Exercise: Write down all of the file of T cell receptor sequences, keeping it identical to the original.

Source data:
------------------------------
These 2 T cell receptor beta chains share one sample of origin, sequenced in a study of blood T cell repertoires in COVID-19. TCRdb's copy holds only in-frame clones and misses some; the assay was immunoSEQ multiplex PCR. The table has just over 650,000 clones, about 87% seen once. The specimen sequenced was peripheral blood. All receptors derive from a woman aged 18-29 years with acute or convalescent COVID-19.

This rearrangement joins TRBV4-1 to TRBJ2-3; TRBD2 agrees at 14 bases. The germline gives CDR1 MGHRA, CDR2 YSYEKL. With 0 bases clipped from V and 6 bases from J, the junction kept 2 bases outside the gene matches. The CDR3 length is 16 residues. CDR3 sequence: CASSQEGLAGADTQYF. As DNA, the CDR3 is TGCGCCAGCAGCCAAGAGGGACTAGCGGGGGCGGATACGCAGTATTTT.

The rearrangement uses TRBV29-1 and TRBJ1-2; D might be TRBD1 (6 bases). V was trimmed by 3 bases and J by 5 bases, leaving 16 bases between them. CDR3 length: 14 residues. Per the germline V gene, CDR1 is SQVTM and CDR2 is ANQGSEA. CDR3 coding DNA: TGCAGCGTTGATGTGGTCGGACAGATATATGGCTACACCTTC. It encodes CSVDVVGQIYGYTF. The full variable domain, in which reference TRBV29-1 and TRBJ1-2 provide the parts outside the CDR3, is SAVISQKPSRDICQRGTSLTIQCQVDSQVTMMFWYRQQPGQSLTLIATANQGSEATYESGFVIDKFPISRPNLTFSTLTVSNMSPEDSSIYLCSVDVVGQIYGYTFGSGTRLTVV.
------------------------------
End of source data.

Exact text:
These 2 T cell receptor beta chains share one sample of origin, sequenced in a study of blood T cell repertoires in COVID-19. TCRdb's copy holds only in-frame clones and misses some; the assay was immunoSEQ multiplex PCR. The table has just over 650,000 clones, about 87% seen once. The specimen sequenced was peripheral blood. All receptors derive from a woman aged 18-29 years with acute or convalescent COVID-19.

This rearrangement joins TRBV4-1 to TRBJ2-3; TRBD2 agrees at 14 bases. The germline gives CDR1 MGHRA, CDR2 YSYEKL. With 0 bases clipped from V and 6 bases from J, the junction kept 2 bases outside the gene matches. The CDR3 length is 16 residues. CDR3 sequence: CASSQEGLAGADTQYF. As DNA, the CDR3 is TGCGCCAGCAGCCAAGAGGGACTAGCGGGGGCGGATACGCAGTATTTT.

The rearrangement uses TRBV29-1 and TRBJ1-2; D might be TRBD1 (6 bases). V was trimmed by 3 bases and J by 5 bases, leaving 16 bases between them. CDR3 length: 14 residues. Per the germline V gene, CDR1 is SQVTM and CDR2 is ANQGSEA. CDR3 coding DNA: TGCAGCGTTGATGTGGTCGGACAGATATATGGCTACACCTTC. It encodes CSVDVVGQIYGYTF. The full variable domain, in which reference TRBV29-1 and TRBJ1-2 provide the parts outside the CDR3, is SAVISQKPSRDICQRGTSLTIQCQVDSQVTMMFWYRQQPGQSLTLIATANQGSEATYESGFVIDKFPISRPNLTFSTLTVSNMSPEDSSIYLCSVDVVGQIYGYTFGSGTRLTVV.